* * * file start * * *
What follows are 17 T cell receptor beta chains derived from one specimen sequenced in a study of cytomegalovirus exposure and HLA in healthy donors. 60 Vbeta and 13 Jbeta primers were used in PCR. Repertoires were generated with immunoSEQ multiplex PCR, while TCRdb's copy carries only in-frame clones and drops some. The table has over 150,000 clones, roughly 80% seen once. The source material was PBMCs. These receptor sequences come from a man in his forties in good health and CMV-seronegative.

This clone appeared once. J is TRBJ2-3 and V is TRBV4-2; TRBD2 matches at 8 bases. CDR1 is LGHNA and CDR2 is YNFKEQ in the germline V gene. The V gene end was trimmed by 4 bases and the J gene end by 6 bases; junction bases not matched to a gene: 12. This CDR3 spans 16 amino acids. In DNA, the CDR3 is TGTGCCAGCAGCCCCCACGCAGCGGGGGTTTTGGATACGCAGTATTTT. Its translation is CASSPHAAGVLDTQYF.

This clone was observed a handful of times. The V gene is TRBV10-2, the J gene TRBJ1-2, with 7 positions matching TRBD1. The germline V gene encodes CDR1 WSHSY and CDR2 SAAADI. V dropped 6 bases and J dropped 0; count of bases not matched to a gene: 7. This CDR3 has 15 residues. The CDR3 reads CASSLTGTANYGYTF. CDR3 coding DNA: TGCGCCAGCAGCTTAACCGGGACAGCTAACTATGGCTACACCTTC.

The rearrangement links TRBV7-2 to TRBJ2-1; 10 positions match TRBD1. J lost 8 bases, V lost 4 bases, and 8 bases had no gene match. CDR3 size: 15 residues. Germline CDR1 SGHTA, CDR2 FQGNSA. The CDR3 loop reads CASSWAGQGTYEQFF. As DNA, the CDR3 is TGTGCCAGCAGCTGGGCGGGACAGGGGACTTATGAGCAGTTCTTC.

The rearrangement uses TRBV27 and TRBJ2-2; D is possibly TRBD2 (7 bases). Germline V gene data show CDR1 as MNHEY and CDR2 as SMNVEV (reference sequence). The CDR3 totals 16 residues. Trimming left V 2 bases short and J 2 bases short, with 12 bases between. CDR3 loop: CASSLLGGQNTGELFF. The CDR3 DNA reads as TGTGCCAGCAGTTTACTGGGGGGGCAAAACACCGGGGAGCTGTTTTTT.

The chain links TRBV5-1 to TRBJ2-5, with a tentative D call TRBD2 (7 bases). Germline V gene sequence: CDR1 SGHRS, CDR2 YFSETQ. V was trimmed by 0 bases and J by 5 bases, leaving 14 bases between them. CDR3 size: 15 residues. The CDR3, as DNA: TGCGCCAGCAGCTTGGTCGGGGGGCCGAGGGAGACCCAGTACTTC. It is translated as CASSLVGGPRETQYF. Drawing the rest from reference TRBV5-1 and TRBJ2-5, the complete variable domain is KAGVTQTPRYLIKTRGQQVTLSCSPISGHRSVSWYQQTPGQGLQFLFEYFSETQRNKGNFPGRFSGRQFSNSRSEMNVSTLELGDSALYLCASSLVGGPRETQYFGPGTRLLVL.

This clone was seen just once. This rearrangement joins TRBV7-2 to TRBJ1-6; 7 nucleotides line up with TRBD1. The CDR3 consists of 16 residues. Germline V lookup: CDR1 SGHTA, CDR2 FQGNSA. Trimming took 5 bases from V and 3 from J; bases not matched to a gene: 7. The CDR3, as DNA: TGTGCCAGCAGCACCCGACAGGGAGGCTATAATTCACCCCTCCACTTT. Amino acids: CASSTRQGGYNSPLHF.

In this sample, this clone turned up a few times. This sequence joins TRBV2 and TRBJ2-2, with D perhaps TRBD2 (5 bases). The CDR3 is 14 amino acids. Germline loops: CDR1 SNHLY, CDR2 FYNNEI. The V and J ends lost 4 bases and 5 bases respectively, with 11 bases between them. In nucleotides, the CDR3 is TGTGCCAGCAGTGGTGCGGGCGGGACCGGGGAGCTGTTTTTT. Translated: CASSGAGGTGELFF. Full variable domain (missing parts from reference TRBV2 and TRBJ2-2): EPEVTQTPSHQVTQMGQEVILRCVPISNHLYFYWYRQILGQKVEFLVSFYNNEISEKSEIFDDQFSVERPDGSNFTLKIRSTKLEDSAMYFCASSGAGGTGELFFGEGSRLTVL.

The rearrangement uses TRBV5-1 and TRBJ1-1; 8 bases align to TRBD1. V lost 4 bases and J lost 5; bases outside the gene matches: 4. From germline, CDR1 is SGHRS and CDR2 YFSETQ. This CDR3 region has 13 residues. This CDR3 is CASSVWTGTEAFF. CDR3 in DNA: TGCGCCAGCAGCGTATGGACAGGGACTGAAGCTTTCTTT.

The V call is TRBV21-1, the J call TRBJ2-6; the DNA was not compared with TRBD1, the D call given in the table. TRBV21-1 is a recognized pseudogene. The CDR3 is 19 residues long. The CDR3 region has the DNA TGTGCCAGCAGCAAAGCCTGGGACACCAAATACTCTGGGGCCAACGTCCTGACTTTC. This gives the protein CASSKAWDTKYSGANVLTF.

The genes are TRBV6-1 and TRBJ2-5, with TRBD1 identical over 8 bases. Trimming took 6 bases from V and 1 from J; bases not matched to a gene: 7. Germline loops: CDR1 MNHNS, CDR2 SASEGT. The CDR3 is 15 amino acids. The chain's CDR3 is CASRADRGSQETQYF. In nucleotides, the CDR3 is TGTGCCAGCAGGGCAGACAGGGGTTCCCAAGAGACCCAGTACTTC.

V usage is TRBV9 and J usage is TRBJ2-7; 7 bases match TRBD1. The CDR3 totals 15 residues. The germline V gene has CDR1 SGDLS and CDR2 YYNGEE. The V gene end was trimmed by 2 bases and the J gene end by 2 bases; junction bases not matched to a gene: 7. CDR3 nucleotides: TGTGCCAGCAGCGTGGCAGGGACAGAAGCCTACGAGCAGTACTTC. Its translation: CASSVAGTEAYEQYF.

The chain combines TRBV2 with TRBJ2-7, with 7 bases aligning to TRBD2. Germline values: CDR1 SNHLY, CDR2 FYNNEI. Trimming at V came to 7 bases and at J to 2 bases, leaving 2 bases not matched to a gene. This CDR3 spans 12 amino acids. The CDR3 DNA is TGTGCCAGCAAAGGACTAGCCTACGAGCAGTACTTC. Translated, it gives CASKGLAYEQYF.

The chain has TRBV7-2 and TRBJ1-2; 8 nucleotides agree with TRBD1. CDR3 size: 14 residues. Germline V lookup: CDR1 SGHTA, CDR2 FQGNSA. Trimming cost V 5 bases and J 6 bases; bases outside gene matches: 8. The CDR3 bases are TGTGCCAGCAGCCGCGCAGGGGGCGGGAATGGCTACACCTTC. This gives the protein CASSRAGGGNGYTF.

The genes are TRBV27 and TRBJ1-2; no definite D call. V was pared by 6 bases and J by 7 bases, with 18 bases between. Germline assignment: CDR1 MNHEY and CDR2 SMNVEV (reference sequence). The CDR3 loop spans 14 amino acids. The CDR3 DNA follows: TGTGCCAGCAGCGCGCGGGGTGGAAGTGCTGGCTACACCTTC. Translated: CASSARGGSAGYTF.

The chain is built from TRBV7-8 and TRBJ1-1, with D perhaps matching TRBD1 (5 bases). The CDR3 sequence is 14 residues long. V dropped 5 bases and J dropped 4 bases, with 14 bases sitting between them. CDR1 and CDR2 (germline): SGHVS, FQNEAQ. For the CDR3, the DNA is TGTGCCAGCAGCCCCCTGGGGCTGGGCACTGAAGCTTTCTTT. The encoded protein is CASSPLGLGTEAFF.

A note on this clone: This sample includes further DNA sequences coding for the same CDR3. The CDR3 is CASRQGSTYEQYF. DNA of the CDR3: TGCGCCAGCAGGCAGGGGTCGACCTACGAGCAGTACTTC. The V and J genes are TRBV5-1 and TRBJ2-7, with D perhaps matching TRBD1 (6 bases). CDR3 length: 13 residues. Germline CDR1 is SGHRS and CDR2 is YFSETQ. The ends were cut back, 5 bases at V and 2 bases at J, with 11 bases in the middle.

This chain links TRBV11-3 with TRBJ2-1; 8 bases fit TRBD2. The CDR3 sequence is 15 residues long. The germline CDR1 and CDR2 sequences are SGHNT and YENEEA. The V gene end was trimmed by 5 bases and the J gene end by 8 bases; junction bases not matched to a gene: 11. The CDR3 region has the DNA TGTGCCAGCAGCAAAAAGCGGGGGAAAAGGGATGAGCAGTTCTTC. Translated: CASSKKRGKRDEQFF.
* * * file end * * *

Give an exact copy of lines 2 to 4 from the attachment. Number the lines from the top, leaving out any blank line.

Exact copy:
This clone appeared once. J is TRBJ2-3 and V is TRBV4-2; TRBD2 matches at 8 bases. CDR1 is LGHNA and CDR2 is YNFKEQ in the germline V gene. The V gene end was trimmed by 4 bases and the J gene end by 6 bases; junction bases not matched to a gene: 12. This CDR3 spans 16 amino acids. In DNA, the CDR3 is TGTGCCAGCAGCCCCCACGCAGCGGGGGTTTTGGATACGCAGTATTTT. Its translation is CASSPHAAGVLDTQYF.

This clone was observed a handful of times. The V gene is TRBV10-2, the J gene TRBJ1-2, with 7 positions matching TRBD1. The germline V gene encodes CDR1 WSHSY and CDR2 SAAADI. V dropped 6 bases and J dropped 0; count of bases not matched to a gene: 7. This CDR3 has 15 residues. The CDR3 reads CASSLTGTANYGYTF. CDR3 coding DNA: TGCGCCAGCAGCTTAACCGGGACAGCTAACTATGGCTACACCTTC.

The rearrangement links TRBV7-2 to TRBJ2-1; 10 positions match TRBD1. J lost 8 bases, V lost 4 bases, and 8 bases had no gene match. CDR3 size: 15 residues. Germline CDR1 SGHTA, CDR2 FQGNSA. The CDR3 loop reads CASSWAGQGTYEQFF. As DNA, the CDR3 is TGTGCCAGCAGCTGGGCGGGACAGGGGACTTATGAGCAGTTCTTC.